Just as the 2016-17 NHL season ended so quickly, the 2017-18 one is just beginning.
Perhaps we have our different definitions, but when the buyout window opens on June 15, it gets the ball rolling. It’s the first piece of excitement and drama after the Cup is awarded. Sure, not as exciting as the draft and free agency, but there’s always intrigue.
The Flames are in a situation where they could certainly shed some money and open up some spots. With a young core ready to win, being burdened with expensive anchors is not in the interest of the team’s long-term health. There is the possibility that the Flames are one player lighter before the expansion draft even starts.
So how will they proceed after the window opens?
Will the Flames buy out anyone?
What? Why not?
Well there’s a few reasons:
- They bought out a player (Mason Raymond) last year and still have money on the books because of it.
- Ownership is notoriously stingy with money.
- There’s no player worth buying out right now.
But there’s Troy Brouwer! Surely his poor performances and really bad contract merit a buyout?
In a vacuum, absolutely and immediately, but I said a player “worth buying out.” If you look at the current landscape of the team and the league, you’ll see the reasons why that qualifier isn’t true.
We can’t stop here, this is Brouw country!
First off, the expansion draft is just a few more days ahead. Why would the team buy out Brouwer when there’s a possibility that Las Vegas would take him off their hands minus $1.5M over six years? Given Brouwer’s connection to George McPhee, you feel that there’s at least a 20% chance that McPhee can’t resist the player he traded for and paid over $15M to during his tenure with the Capitals. The connection is there and he fills a lot of needs for the start-up team. Stranger things have happened.
If there was no expansion draft, the Flames would have to at least strongly consider the option of buying him out in the first window. Las Vegas gives them the chance to ditch Brouwer without paying him or giving up any more assets, but they take the gamble (appropriate) of the Knights not picking Brouwer and sticking with his contract. But that’s not much of a gamble when they still have until the 30th to buy him out. They can dangle him and then let him go anyways.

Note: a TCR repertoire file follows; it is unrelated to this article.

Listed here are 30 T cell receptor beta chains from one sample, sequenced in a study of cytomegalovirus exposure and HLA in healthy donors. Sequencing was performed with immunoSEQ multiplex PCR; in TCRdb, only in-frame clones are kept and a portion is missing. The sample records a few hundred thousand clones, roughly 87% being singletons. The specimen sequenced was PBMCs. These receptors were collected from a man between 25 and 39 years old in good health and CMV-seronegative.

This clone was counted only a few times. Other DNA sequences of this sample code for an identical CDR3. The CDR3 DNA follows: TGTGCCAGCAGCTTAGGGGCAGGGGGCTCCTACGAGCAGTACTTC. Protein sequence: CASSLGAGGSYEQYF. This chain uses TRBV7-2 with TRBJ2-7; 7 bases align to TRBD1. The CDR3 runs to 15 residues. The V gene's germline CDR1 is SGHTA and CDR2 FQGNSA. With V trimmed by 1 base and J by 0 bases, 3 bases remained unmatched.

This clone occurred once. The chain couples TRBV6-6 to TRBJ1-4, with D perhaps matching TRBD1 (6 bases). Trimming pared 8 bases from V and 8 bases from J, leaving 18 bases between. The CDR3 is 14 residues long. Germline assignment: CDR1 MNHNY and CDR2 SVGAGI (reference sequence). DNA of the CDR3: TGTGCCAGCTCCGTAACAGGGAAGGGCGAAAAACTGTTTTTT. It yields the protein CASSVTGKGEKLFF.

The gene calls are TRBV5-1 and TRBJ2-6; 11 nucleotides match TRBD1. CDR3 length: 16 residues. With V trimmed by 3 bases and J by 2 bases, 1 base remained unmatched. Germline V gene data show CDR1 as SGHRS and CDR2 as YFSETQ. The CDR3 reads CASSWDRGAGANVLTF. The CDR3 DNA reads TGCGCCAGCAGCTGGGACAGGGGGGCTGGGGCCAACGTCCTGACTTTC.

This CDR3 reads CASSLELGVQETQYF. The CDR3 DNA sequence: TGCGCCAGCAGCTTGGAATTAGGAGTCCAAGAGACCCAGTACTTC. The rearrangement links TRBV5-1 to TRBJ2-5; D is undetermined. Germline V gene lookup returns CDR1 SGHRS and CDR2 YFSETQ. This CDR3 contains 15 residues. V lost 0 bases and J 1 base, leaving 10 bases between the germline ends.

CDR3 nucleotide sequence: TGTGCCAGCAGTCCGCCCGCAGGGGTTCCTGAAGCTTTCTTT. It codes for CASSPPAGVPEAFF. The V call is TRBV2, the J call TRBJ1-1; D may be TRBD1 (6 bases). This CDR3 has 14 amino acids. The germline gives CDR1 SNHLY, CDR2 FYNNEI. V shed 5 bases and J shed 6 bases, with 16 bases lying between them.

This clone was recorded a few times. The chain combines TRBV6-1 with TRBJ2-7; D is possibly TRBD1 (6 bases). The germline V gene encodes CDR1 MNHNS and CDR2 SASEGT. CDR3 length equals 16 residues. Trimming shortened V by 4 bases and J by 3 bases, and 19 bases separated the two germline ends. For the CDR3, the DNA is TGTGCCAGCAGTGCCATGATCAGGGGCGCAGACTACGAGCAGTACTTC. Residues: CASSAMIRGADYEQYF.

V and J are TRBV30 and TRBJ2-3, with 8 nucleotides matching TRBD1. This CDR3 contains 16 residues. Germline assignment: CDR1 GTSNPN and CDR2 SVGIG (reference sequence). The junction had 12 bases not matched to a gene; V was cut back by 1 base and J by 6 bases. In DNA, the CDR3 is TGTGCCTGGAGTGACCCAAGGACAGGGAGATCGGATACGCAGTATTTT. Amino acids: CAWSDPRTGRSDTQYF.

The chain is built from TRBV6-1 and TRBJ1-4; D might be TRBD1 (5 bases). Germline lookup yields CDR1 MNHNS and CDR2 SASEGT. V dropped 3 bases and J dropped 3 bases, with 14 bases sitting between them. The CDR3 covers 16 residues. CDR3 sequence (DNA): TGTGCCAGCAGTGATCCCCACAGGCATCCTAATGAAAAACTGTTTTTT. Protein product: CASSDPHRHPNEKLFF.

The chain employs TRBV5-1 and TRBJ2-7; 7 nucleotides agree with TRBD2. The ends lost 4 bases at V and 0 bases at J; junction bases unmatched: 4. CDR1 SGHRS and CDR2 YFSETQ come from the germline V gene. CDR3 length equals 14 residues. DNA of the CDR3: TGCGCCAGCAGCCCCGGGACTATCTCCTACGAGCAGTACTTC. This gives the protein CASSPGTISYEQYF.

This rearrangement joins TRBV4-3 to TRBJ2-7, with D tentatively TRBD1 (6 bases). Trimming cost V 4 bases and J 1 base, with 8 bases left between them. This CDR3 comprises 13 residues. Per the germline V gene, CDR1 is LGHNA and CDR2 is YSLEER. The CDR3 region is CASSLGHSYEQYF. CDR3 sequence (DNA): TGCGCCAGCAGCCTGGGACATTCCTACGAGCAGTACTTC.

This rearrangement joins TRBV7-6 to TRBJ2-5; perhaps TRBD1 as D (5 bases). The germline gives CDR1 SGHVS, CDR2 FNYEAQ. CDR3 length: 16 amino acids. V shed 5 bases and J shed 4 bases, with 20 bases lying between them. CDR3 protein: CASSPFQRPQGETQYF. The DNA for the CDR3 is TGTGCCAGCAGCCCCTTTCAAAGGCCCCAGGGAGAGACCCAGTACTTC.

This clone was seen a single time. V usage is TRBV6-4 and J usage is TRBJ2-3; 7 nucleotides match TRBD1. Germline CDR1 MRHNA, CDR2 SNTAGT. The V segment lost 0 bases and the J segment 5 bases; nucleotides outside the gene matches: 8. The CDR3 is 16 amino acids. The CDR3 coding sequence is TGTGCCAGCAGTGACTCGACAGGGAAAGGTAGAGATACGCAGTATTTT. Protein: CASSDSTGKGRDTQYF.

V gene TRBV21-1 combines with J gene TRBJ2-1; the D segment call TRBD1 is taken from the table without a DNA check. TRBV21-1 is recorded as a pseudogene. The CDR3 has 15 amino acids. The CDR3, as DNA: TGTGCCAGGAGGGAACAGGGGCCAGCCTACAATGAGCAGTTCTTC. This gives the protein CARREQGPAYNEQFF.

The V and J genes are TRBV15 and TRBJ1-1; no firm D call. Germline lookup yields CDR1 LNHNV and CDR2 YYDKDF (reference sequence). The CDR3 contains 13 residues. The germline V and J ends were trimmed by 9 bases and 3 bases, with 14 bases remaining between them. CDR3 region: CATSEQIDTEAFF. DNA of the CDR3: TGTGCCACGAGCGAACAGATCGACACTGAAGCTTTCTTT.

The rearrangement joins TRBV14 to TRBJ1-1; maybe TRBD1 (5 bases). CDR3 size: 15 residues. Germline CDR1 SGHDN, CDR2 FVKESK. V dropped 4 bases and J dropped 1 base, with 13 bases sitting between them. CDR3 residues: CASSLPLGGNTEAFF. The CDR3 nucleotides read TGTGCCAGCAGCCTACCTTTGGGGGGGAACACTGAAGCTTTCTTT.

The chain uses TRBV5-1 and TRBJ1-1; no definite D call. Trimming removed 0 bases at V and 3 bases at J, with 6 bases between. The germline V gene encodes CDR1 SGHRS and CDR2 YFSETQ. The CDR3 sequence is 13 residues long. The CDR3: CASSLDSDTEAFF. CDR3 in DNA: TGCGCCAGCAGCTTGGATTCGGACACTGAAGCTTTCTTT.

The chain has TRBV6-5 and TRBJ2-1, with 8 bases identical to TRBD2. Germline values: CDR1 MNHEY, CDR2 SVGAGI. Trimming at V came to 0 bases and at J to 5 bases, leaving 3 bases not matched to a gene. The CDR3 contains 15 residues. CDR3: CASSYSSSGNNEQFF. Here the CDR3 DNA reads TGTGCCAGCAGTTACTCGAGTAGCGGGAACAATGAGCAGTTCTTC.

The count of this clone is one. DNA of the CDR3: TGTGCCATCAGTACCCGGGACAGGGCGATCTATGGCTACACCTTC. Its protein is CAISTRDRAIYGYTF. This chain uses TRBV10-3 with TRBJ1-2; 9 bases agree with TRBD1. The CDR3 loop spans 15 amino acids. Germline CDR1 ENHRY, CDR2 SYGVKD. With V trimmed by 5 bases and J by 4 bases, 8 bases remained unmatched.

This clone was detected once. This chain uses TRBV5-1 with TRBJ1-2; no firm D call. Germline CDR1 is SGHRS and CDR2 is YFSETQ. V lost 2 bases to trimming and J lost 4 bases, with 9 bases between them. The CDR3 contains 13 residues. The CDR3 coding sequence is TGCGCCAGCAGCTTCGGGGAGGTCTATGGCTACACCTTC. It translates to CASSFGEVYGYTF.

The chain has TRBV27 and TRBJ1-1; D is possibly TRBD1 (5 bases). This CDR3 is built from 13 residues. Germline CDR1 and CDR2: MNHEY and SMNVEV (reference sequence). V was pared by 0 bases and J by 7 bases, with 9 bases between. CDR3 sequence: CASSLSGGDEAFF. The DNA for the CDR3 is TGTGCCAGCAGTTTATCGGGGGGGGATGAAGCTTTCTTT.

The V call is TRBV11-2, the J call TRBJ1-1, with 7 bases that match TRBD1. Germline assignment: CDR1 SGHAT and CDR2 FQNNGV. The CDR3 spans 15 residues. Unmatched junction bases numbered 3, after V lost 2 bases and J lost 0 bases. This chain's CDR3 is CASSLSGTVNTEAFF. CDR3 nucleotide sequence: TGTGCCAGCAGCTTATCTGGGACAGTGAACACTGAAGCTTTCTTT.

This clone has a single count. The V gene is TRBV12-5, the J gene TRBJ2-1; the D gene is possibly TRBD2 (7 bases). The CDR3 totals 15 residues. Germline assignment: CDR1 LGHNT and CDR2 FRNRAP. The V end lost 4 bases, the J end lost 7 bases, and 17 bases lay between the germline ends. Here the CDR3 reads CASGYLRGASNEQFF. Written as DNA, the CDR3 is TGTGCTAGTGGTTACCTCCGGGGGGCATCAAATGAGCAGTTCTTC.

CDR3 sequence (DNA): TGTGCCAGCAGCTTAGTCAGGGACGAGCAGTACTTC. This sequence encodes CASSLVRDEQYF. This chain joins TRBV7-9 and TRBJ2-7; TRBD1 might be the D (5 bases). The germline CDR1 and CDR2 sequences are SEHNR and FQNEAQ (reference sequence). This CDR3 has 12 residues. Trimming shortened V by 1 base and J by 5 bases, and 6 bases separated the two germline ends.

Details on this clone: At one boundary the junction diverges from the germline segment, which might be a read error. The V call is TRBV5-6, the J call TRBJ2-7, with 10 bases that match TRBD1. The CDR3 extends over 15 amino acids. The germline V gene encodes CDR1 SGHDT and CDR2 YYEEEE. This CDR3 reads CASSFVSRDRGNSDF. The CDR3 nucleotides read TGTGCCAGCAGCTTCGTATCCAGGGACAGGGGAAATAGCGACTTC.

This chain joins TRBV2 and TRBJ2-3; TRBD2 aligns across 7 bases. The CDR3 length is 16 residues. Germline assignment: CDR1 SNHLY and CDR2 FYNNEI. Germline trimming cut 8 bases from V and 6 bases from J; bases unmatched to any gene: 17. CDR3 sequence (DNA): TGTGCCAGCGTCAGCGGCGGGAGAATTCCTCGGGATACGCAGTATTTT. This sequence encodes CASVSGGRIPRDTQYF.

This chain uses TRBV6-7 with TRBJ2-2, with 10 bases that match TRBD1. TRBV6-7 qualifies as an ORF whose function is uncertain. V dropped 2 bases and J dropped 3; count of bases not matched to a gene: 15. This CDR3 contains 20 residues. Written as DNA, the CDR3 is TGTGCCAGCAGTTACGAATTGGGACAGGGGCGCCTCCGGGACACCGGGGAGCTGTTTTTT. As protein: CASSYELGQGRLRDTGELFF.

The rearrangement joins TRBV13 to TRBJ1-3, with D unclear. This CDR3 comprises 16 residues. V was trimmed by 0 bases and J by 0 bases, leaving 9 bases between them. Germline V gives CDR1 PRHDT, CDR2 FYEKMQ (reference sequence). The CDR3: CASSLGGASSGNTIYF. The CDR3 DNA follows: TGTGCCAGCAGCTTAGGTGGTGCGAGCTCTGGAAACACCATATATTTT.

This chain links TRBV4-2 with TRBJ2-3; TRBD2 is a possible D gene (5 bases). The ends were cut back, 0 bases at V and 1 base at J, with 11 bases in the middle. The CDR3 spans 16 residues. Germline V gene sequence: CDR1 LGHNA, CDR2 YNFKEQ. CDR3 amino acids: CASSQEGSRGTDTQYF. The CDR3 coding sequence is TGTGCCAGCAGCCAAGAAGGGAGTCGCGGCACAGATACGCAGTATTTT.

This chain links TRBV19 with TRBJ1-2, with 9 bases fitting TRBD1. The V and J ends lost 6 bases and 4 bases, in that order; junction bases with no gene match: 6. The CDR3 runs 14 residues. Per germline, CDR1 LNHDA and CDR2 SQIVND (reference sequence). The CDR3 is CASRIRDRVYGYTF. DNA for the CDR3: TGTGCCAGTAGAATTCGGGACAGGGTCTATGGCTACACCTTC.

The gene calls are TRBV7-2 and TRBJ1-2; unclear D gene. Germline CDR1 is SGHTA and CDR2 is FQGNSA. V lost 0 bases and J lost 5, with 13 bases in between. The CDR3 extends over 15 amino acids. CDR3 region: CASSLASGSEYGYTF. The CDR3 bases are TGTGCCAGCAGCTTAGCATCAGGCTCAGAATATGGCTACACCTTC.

But even if Vegas doesn’t go for Brouwer, there’s still the chance they don’t buy him out in this window because…
There might be some value left
It sounds strange, but there still might be someone wanting Troy Brouwer.
Of course, there isn’t any GM in the league who will throw everything at Brad Treliving for Brouwer. He’s just not that valuable anymore.
Rewind to last Canada Day though and you’ll remember that Brouwer was one of the big free agency grabs last year. Perhaps one of the teams the Flames outbid for Brouwer’s services could be interested in a second chance at the right winger (albeit, at a discount). GMs are weird that way.
This might be a shoddy argument, but look at what the St. Louis Blues did post-Brouwer. Just on the eve of the regular season, they went and acquired Nail Yakupov, a guy who shares a lot of buzzwords with Brouwer and has produced similar numbers at this point in his career. The Blues replaced Brouwer with Russian Brouwer.
Granted, there were other factors involved in St. Louis’ decision (Yak is younger, cheaper, and still has reclamation value), but the archetype of the player still holds some value. Teams have always (over)paid for big veterans, even more so if they are a right-handed shot. If the Flames feel that there’s another team who will make that same overpayment, why would they buy him out? If they really want him off the team, the Flames can retain salary and even the 50% maximum won’t be as pricey as a buyout right now ($2.25M/3Y versus $1.5/6Y).
If the team feels they can get assets back for Brouwer, they aren’t going to buy him out. Sure, it kept Dennis Wideman on the team for two years, but that’s their thinking sometimes. If you can even pry out a mid-round draft pick from a bad player on a bad contract, it might be worth it in the end.
Okay, the contract is not that bad
This might be a bit of a doozy. Certainly, he hasn’t had a $4.5M performance this past season, and we’ve certainly roasted him for it. Given Brouwer’s age and past results, it’s unlikely he’ll ever have one during the next three years.
But it’s just three more years at $4.5M. That’s just a tad over 6% of the current salary cap, and will diminish as the years go by and the cap goes up. Yes, it’s going to make you groan. It’s a bad contract, but it’s digestible, and that’s what matters to the franchise.